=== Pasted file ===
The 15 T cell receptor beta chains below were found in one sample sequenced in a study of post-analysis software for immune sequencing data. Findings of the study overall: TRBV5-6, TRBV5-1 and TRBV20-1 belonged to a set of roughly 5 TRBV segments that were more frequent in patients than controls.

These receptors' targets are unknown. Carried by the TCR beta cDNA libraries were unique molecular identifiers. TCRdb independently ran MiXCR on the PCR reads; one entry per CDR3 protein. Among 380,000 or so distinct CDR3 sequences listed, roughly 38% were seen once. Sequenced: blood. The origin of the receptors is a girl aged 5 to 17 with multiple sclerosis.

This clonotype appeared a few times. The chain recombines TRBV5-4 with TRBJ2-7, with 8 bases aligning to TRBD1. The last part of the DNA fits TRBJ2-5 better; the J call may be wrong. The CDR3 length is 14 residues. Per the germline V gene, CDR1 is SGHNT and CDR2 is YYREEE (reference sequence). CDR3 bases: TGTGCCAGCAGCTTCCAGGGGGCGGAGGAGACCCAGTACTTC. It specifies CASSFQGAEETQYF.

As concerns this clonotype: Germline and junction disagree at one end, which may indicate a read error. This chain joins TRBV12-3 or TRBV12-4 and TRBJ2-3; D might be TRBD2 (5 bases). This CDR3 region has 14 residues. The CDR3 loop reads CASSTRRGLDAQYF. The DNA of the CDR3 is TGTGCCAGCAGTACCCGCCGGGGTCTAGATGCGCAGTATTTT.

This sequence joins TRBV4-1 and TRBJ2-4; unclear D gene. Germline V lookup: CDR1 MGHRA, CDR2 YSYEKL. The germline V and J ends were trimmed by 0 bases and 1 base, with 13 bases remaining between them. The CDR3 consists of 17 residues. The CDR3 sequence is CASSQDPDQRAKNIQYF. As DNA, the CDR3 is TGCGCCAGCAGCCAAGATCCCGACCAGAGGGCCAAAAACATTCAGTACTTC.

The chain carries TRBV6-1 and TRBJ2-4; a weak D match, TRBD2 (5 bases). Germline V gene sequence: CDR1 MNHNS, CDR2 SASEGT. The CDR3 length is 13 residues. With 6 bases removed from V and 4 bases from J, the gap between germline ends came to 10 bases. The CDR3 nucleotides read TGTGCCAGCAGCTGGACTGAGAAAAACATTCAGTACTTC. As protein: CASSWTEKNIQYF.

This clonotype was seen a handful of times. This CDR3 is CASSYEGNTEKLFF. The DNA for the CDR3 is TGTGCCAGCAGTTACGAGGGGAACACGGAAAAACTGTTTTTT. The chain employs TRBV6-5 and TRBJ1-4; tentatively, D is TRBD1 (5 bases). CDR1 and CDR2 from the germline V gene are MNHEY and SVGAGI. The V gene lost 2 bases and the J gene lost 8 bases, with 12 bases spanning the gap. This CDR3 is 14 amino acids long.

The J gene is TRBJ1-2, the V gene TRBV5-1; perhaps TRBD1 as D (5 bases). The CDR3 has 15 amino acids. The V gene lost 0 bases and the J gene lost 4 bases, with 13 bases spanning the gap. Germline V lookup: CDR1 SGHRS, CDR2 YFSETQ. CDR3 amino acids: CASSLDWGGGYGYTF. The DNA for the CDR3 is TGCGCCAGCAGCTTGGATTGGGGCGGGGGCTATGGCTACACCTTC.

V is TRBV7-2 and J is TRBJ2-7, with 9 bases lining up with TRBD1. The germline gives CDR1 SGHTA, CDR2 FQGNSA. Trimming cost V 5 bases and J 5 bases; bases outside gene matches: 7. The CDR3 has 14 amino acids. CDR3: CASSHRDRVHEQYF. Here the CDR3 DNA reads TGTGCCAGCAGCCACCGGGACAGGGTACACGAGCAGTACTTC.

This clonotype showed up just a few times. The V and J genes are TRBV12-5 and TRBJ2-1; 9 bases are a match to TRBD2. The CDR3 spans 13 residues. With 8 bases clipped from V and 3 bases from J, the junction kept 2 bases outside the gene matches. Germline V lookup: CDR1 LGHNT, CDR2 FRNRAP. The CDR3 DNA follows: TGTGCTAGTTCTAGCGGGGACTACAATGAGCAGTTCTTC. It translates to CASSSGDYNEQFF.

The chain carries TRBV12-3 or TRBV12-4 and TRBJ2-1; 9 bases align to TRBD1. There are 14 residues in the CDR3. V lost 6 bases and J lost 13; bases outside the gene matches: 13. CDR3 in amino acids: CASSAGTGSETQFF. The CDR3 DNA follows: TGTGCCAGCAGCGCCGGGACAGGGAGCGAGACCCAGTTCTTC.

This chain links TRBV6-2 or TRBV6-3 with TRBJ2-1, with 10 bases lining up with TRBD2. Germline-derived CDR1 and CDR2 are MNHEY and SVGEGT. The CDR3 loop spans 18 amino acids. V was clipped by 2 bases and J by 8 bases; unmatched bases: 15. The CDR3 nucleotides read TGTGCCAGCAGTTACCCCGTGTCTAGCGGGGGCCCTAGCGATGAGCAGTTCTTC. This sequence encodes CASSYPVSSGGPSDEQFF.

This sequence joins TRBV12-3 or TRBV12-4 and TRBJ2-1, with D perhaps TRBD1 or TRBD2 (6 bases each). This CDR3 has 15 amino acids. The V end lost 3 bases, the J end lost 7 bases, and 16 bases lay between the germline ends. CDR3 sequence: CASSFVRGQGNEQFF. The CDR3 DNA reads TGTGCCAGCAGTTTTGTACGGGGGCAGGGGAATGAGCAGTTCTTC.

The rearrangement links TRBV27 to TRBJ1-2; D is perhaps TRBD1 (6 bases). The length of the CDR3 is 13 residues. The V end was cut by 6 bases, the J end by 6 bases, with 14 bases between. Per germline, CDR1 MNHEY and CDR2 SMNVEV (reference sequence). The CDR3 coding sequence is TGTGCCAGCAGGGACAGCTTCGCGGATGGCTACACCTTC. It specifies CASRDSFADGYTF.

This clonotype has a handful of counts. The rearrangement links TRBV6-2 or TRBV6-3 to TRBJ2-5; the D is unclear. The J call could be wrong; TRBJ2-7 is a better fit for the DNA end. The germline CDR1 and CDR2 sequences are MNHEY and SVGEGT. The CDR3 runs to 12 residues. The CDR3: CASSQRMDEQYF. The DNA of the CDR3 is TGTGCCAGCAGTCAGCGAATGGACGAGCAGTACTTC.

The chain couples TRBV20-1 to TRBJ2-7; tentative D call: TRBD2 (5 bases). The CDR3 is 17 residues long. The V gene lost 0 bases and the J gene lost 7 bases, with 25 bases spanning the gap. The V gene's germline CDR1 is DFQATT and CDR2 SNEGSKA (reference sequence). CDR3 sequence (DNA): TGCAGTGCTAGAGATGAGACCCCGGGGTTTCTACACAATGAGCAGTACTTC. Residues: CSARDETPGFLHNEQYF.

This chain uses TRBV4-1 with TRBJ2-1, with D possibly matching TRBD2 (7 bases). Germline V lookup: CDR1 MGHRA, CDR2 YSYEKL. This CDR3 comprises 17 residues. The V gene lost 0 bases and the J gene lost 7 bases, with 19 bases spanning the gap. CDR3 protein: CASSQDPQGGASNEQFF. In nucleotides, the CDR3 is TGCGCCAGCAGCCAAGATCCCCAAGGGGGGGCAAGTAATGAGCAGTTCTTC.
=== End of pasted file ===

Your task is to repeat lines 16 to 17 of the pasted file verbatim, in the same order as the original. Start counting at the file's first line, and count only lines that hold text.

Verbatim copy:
The chain couples TRBV20-1 to TRBJ2-7; tentative D call: TRBD2 (5 bases). The CDR3 is 17 residues long. The V gene lost 0 bases and the J gene lost 7 bases, with 25 bases spanning the gap. The V gene's germline CDR1 is DFQATT and CDR2 SNEGSKA (reference sequence). CDR3 sequence (DNA): TGCAGTGCTAGAGATGAGACCCCGGGGTTTCTACACAATGAGCAGTACTTC. Residues: CSARDETPGFLHNEQYF.

This chain uses TRBV4-1 with TRBJ2-1, with D possibly matching TRBD2 (7 bases). Germline V lookup: CDR1 MGHRA, CDR2 YSYEKL. This CDR3 comprises 17 residues. The V gene lost 0 bases and the J gene lost 7 bases, with 19 bases spanning the gap. CDR3 protein: CASSQDPQGGASNEQFF. In nucleotides, the CDR3 is TGCGCCAGCAGCCAAGATCCCCAAGGGGGGGCAAGTAATGAGCAGTTCTTC.